combat writing badge C O M B A T
the Literary Expression of Battlefield Touchstones
ISSN 1542-1546 Volume 01 Number 03 Summer ©Jul 2003

Stout-Hearted Men

They called me hard-ass, but they didn't realize that it was only my protective shell. I was as hard on myself as I was strict with them, but such egalitarianism is inherently unfair.

The balance of mind and body, each whetted to their utmost, was an ideal of the ancient Greek culture. It inspired Theodore Roosevelt to exercise his body into a condition matched by his keen mind. This form of inculcated discipline is often perverted into a tyrannical program of compulsory improvement by pedagogues and martinets. The proper goal of a drillmaster is not perfect conformity, but the acquisition of a sense of potential attainment, and a sense of internalized calibrations. Not only does the novice have to develop his latent or dormant capabilities, but he needs to learn his limits. Knowing what can and cannot be accomplished empowers the soldiery to act cohesively and successfully.

Often mislabeled a disciplinarian, the standards I exemplified were not abnormal. The difference between adequate and superior is often a matter of additional training, which is dependent upon the possession of a good attitude. The difference between overworked drudgery and competent professionalism is more than mere joy, since every masochist is most content under extreme abuse. It's a balance of mind and body ... working hard and playing hard! Because I would study when others were goofing, and I would exercise when others were relaxing, I was classified as not one of us ... an intolerant hard-ass. I believed that we should not ride whenever we could walk, and we should not walk whenever we could run. As far as I was concerned, an elevator existed only for moving freight greater than a man-portable load carried upstairs. As far as I was concerned, more training would meld us into a better unit, and give us a better chance of surviving those early firefights ... preserving us until acquired experience informed our intuition.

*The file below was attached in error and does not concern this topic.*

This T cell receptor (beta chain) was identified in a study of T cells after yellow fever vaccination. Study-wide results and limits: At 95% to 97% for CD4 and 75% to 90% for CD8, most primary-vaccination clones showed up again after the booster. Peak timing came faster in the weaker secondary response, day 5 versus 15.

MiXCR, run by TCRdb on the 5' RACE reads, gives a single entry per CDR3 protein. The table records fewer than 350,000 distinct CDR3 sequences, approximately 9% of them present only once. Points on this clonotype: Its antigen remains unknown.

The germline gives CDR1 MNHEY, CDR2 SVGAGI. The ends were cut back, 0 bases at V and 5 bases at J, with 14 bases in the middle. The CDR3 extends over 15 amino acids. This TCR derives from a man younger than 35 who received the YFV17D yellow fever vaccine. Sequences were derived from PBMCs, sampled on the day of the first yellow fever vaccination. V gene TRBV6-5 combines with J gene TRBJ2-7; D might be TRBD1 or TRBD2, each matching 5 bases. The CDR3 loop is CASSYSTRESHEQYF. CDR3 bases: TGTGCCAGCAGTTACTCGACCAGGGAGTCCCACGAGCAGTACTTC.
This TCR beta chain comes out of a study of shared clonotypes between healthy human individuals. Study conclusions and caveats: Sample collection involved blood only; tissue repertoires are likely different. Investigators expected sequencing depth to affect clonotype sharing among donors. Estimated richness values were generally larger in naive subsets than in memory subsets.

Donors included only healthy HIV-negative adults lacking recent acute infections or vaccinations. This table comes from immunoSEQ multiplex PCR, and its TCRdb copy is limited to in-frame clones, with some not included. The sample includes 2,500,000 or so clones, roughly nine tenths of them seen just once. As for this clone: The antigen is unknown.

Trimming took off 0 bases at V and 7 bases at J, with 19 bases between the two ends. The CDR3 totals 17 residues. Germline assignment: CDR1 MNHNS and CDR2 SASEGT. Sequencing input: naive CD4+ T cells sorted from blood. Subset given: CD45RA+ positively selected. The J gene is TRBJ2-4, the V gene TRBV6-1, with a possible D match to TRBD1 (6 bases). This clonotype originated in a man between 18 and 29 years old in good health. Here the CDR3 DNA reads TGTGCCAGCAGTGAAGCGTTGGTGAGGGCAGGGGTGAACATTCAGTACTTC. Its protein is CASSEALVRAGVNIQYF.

Like a good Boy Scout, my uniform was festooned with all the merit badges that supposedly proved something to everybody. Every man who was offered the opportunity for additional training worked extremely hard to acquire one of these tokens, but attaining it was less important than the respect of fellow achievers ... that in-group sentiment of complete acceptance that civilians try to emulate with unconditional tolerance.

We called these ornaments trash because they were essential for certain assignments, so everyone else in that unit also had them, which made their display meaningless. But these tokens were also trash in regular or conventional units, because no one else had earned them, which made that additional expertise meaningless, if not counter-productive. Only people with a poor self-image or weak identity invest themselves with tangible proofs. Real soldiers learn ultimate lessons about themselves, so they don't need to be more than they can be ... more than they truly are! Real soldiers don't need badges or medals to know who counts, and who doesn't. Competition teaches us that a big fish in a small pond is usually average (or less) in a larger sample. A fine amateur athlete is often unremarkable in a larger arena. So when ticket-punching for the sake of advancement predominates, the professional soldier quietly pursues self-improvements that will enhance unit performance. It's like following the road less travelled, or a heartfelt commitment to monastic asceticism.

The self-confidence and steady assuredness that a soldier acquires with experience is often disparaged as macho arrogance, or proud posturing in John Wayne's America. Concealing one's talents is difficult for youths, who also imagine themselves smarter than their elders. Young people have always thought themselves invincible and immortal ... and if they survive long enough to acquire some prudent judgement, their wisdom will be informed by ineffable truths. Deception is a valuable military ploy exercised by wise commanders whose talents prevent them from under-estimating their opponents. This is a developed skill that rash gallantry cannot imitate. That hotdoggers and cowboys simulate unattained abilities is merely part of the process of military education. If there were no impetuous youths anxious to accomplish the impossible, then most deeds of daring would never get done, and few changes would occur. And if no one learned from his mistakes, then there would be no informed consent and positive guidance. That we strive, against all odds, is not a refutation of common sense; but an inspiration to persistent excellence.